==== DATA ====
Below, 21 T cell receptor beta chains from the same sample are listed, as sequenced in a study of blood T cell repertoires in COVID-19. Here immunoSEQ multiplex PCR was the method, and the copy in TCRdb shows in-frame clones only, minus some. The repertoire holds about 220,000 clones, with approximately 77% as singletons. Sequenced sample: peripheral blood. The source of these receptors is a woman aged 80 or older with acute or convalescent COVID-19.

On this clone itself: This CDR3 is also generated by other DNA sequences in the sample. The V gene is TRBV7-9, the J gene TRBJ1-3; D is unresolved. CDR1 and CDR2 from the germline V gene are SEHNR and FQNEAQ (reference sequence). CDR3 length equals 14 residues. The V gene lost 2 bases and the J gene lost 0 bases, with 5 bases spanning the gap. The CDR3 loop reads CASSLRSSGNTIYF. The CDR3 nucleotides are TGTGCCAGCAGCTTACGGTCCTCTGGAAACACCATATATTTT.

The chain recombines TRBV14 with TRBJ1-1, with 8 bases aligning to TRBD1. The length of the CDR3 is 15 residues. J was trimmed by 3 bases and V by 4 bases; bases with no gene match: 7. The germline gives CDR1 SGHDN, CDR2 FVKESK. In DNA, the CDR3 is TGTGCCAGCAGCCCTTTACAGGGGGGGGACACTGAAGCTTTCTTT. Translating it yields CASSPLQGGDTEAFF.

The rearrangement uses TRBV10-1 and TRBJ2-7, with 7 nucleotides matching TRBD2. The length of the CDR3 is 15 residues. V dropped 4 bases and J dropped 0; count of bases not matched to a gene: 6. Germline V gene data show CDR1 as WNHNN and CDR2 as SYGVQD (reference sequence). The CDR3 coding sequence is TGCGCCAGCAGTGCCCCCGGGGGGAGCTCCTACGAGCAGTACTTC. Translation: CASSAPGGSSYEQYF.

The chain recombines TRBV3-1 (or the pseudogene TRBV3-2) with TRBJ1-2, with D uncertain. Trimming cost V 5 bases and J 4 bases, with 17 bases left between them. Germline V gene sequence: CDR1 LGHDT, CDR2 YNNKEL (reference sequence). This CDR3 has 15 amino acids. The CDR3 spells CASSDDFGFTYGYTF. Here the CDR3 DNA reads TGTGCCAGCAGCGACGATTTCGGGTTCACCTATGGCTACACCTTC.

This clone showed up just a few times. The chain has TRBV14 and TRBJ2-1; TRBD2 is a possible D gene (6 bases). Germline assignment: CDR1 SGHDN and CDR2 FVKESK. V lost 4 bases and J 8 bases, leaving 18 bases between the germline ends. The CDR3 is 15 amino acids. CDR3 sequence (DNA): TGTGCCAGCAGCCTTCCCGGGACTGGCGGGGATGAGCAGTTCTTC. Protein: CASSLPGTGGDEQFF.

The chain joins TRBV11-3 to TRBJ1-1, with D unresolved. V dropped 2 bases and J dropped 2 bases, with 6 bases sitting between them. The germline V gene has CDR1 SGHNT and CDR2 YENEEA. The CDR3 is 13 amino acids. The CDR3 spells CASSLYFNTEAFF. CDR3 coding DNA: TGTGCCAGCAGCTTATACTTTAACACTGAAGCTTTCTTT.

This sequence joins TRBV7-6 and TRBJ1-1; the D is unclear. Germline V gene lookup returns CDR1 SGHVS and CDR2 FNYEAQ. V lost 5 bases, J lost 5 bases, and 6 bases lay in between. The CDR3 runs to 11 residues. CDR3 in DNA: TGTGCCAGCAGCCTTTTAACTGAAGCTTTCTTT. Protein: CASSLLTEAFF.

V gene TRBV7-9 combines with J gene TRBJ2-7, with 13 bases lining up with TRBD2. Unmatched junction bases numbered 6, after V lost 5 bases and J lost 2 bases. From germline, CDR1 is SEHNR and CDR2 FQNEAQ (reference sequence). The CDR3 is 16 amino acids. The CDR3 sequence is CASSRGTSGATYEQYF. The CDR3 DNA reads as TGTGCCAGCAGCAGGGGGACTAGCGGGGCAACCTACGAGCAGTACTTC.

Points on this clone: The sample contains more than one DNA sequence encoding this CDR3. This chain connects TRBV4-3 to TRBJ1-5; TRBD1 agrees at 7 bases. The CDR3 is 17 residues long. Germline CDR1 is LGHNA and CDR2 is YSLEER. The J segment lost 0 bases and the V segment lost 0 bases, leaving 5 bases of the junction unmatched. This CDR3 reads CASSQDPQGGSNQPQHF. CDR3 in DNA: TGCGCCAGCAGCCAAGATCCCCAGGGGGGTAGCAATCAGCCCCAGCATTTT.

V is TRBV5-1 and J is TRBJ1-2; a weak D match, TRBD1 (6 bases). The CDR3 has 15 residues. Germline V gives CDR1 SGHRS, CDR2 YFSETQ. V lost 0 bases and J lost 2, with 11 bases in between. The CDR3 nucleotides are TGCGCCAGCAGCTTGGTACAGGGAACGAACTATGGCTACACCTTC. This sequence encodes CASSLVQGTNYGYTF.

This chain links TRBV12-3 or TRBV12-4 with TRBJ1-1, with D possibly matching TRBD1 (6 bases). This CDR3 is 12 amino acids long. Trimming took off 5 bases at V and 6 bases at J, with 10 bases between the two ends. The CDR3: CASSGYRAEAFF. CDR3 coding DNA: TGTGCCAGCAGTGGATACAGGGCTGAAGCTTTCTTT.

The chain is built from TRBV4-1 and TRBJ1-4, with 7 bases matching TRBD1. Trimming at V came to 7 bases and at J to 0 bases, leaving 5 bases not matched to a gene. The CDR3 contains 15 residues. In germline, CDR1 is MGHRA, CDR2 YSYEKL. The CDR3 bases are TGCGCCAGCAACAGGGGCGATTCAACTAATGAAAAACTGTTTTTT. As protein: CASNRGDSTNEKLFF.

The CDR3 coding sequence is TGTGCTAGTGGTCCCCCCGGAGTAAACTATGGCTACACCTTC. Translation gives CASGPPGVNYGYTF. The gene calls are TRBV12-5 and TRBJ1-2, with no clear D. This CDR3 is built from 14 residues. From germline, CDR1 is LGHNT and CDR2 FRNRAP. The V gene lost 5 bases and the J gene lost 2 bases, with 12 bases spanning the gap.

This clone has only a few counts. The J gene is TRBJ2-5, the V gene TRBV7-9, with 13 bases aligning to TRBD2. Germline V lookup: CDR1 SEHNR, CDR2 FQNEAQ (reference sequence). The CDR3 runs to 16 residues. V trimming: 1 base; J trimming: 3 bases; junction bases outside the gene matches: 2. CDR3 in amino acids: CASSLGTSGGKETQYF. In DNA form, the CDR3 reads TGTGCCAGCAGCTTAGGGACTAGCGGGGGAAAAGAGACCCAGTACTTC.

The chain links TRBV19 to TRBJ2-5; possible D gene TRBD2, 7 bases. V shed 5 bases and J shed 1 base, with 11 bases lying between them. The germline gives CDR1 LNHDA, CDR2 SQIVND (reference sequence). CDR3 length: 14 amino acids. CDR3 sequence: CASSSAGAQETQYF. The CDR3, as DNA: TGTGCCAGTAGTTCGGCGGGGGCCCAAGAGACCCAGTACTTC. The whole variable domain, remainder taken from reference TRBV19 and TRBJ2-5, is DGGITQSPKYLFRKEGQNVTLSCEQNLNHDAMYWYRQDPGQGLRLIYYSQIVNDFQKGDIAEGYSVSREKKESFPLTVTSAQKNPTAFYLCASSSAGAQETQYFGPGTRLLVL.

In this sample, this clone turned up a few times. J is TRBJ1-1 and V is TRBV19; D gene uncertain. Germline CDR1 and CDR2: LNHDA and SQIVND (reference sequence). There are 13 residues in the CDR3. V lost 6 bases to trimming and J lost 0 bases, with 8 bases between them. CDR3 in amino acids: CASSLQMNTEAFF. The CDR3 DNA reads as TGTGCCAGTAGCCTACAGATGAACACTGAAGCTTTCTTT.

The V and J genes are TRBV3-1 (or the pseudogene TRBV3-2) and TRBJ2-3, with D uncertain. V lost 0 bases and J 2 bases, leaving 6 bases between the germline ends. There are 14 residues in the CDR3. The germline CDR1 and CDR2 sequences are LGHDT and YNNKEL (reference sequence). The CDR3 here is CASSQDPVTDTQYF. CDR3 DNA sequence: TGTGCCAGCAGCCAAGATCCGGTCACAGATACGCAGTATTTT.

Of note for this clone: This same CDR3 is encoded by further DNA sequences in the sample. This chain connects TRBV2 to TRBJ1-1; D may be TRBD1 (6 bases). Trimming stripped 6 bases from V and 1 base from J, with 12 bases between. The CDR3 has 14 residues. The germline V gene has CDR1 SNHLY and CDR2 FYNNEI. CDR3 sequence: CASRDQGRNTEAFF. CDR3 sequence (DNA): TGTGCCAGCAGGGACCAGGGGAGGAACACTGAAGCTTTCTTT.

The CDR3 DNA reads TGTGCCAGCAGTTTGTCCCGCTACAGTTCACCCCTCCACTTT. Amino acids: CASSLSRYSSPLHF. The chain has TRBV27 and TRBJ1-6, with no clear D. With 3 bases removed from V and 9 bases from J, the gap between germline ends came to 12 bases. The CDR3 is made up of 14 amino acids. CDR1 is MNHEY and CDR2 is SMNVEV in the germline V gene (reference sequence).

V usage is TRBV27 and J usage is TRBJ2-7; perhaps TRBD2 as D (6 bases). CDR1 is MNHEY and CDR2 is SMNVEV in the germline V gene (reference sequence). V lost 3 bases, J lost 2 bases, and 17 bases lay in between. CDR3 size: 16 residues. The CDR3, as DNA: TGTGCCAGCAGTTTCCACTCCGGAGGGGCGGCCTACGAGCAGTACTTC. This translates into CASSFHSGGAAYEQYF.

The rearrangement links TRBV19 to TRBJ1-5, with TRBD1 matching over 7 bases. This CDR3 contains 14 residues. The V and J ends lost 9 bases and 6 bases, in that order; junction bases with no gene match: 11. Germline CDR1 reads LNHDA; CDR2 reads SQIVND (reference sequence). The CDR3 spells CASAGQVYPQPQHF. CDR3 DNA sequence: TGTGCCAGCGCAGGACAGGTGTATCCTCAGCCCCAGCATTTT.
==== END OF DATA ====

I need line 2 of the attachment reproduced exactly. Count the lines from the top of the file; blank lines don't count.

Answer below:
On this clone itself: This CDR3 is also generated by other DNA sequences in the sample. The V gene is TRBV7-9, the J gene TRBJ1-3; D is unresolved. CDR1 and CDR2 from the germline V gene are SEHNR and FQNEAQ (reference sequence). CDR3 length equals 14 residues. The V gene lost 2 bases and the J gene lost 0 bases, with 5 bases spanning the gap. The CDR3 loop reads CASSLRSSGNTIYF. The CDR3 nucleotides are TGTGCCAGCAGCTTACGGTCCTCTGGAAACACCATATATTTT.